My dad Hal Thompson is sharing some of his childhood stories with us. Dad is a missionary and pastor. You can find his ministry blogs at Teaching Truth Today or Enseñando las Escrituras. I have always loved listening to my Dad tell stories from his childhood and am thrilled to share them with you. His words below:
In our house each of the three meals of the day was considered a main meal. Breakfast was at 6:00, dinner at 12 noon, and supper from 6:00 to 8:00 in the evening. The times varied some during the three seasons of the year. Our dining room table was probably ten feet long by four feet wide (a regular ranch dining table). I am the 9th child of 12, and my father usually had from one to three men working for him on the ranch, so you can imagine the group around the table. Each time Dad had a new worker, I remember him giving instructions. He would mention the hours at which meals were served. Then he would say, “My wife is not running a restaurant, so if you want to eat, you must be here on time.” Meal time was a big deal for us children. The first 30 to 40 minutes was spent eating, and the last 20 minutes in visiting and, in the summer, drinking an extra glass of iced tea. The dinnerware was white china. I had never seen any kind of plastic dishes until I was 20 years old. The utensils were silver plated—no stainless steel back then. It was my job to wash and dry the silverware until I was about seven years old. I was so happy when I graduated to being allowed to wash and dry the plates. (I still hate washing silverware.) Each person had duties, so the dishes were cleaned up in a hurry, and then someone mopped the kitchen.
I remember when we butchered and salted eight hogs at a time. When we killed a beef, Mother would can the meat. She kept 500 laying hens, and during the war she furnished eggs to the man who owned the hatchery. We had lots of angel food cakes and merengue pies. Since we milked cows, we also often had desserts with whipped cream. Mother whipped the egg whites and cream by hand. (My brothers and I would not eat merengue or whipped cream because it looked to us like calf slobbers.) We thought pork was for breakfast only, and we had bacon, sausage, ham, or pork chops for breakfast every day. I always thought of that big platter piled high with bacon when, after the war, we would have only two or three slices on our plate. One time we canned a whole wagon load of corn. My brother and I had to shuck corn all morning without any breaks.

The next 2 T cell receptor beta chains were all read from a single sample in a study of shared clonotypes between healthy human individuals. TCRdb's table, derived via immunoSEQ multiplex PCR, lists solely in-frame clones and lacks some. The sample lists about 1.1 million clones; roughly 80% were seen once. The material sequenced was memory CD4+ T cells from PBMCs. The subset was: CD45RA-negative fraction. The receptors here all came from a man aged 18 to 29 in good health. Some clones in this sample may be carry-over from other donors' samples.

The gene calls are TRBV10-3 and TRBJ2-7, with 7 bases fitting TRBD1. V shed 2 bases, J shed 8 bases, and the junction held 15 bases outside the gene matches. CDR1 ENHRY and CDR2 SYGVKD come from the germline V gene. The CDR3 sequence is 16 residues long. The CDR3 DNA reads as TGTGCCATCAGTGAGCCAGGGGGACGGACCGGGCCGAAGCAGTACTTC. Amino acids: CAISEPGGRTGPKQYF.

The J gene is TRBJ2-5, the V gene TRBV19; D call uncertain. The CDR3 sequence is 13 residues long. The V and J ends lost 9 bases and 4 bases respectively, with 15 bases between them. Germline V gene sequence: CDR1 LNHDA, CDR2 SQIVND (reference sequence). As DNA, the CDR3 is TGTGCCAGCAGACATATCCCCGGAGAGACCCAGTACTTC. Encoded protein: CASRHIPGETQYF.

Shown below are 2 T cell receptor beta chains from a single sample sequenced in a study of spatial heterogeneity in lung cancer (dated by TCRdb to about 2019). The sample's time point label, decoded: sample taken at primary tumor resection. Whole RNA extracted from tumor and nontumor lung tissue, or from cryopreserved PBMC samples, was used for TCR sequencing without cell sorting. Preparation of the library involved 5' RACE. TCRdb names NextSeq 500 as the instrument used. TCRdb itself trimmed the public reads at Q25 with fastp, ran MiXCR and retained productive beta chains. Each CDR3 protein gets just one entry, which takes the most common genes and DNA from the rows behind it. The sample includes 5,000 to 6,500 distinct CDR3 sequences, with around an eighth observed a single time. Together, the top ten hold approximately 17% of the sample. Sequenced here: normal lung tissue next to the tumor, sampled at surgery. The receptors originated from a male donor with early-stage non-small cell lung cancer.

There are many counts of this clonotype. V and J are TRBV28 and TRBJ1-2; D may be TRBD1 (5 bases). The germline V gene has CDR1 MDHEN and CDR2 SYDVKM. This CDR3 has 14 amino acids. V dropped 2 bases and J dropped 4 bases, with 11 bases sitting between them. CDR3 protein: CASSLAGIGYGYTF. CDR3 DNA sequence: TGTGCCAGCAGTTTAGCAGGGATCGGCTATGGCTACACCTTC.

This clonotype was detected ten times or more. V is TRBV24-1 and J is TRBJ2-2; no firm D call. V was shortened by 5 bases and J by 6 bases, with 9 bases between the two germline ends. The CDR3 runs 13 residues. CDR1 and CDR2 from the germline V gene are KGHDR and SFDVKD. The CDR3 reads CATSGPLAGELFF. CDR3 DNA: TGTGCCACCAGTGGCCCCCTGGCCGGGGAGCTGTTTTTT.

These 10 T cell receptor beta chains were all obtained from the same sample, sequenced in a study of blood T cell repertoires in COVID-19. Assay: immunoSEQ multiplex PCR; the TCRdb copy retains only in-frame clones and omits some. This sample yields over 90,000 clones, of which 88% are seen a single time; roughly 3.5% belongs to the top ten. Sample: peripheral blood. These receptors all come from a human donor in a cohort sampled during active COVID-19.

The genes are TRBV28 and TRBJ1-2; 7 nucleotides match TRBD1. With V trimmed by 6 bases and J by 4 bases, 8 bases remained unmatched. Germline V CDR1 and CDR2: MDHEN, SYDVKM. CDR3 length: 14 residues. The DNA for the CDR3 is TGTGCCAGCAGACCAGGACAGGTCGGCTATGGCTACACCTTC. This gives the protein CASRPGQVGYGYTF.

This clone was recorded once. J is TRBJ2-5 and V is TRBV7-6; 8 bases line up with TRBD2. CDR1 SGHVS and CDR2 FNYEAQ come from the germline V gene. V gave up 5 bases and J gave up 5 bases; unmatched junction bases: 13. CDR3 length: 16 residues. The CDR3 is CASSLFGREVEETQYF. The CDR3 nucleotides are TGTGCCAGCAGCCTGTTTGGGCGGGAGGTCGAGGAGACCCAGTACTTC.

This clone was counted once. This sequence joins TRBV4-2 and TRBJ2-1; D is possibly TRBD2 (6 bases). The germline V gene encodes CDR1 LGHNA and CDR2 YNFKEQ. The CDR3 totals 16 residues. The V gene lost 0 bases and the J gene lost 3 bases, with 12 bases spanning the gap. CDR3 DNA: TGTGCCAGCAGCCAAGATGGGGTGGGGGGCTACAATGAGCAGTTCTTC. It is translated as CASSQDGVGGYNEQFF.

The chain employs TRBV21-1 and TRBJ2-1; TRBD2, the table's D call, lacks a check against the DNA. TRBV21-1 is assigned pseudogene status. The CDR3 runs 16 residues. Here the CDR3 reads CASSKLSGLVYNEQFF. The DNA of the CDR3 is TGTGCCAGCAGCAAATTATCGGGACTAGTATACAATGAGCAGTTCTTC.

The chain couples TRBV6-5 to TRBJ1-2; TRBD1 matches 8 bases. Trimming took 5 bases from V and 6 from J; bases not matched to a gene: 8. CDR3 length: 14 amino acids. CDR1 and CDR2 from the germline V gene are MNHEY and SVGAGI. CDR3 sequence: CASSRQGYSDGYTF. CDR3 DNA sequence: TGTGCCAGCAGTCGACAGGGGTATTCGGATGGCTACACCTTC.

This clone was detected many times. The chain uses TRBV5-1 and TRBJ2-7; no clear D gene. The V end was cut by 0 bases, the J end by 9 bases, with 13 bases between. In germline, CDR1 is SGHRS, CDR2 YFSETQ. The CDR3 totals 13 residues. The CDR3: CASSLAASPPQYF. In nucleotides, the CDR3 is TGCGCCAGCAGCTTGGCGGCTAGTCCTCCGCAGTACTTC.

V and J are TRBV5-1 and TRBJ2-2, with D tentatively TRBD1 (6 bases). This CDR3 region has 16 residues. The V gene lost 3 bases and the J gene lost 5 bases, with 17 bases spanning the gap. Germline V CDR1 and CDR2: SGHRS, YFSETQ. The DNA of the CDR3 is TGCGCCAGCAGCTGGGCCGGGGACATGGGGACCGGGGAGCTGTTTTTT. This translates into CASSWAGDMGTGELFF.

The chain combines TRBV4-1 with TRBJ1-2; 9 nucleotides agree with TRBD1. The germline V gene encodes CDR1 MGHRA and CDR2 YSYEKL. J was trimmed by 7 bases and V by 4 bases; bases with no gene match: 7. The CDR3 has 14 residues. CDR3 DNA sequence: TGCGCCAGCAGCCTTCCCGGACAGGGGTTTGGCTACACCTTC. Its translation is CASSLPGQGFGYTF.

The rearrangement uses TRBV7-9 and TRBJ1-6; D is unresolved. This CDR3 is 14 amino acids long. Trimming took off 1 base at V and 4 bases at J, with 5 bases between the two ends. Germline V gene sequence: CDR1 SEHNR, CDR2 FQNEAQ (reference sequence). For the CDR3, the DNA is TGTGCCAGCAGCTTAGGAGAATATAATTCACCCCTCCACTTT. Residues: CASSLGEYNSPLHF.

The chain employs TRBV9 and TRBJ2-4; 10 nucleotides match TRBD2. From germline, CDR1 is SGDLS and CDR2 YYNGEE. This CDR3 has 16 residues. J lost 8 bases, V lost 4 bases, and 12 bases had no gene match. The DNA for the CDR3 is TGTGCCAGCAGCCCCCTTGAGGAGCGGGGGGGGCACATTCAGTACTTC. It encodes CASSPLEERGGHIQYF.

The rules at the dinner table were that once my dad gave the invitation, you picked up the food nearest you, served yourself, and passed it to the left. We never reached across the table. You always called the name of person who was close to the food that you wanted seconds and asked them to pass it. No one got up from the table unless he was properly excused. My mother, bless her heart, never sat at the table as she was too busy serving. We always had dessert at dinner and supper. We had home-made bread which she baked daily. We did not have a refrigerator. We did not get electricity until the last two years I was on the ranch, but even then, we didn’t buy a refrigerator for many years. Why get one when we never used one before, and there were never any left overs? Dad put in a butane gas cooking stove for Mother, one of the first in that part of Oklahoma. I’ll never forget he buried the butane tank about two hundred yards from the house. It was something new and people thought it might blow up. Before we got the butane stove, Mother had a three-burner kerosene cook stove with a removable oven that sat on two of the burners.
I was only late for dinner one time that I can remember. (And I’m pretty sure I can remember.) It happened when I was probably about seven or eight years old. I was somewhere on the ranch by myself that day doing something, and there was an unavoidable delay—I don’t remember just what happened, but I would never be late on purpose. I got to the house about 1:00 feeling starved. Everyone had left the dinner table, and Mother and my younger brothers were clearing it. That morning we had killed six friers to have for dinner, as was common during the spring and summer seasons, so I knew we were having country fried chicken. When I arrived everything had been eaten, as usual. There was some home-made bread left, but that was all. I saw a plate left by someone who had not really cleaned the chicken bones, so I quickly finished what they left. I heard my mother say kind of to herself, “Oh, my, I should have saved some food for Hal.” She was so busy feeding so many people that she probably didn’t realize I wasn’t at the table.
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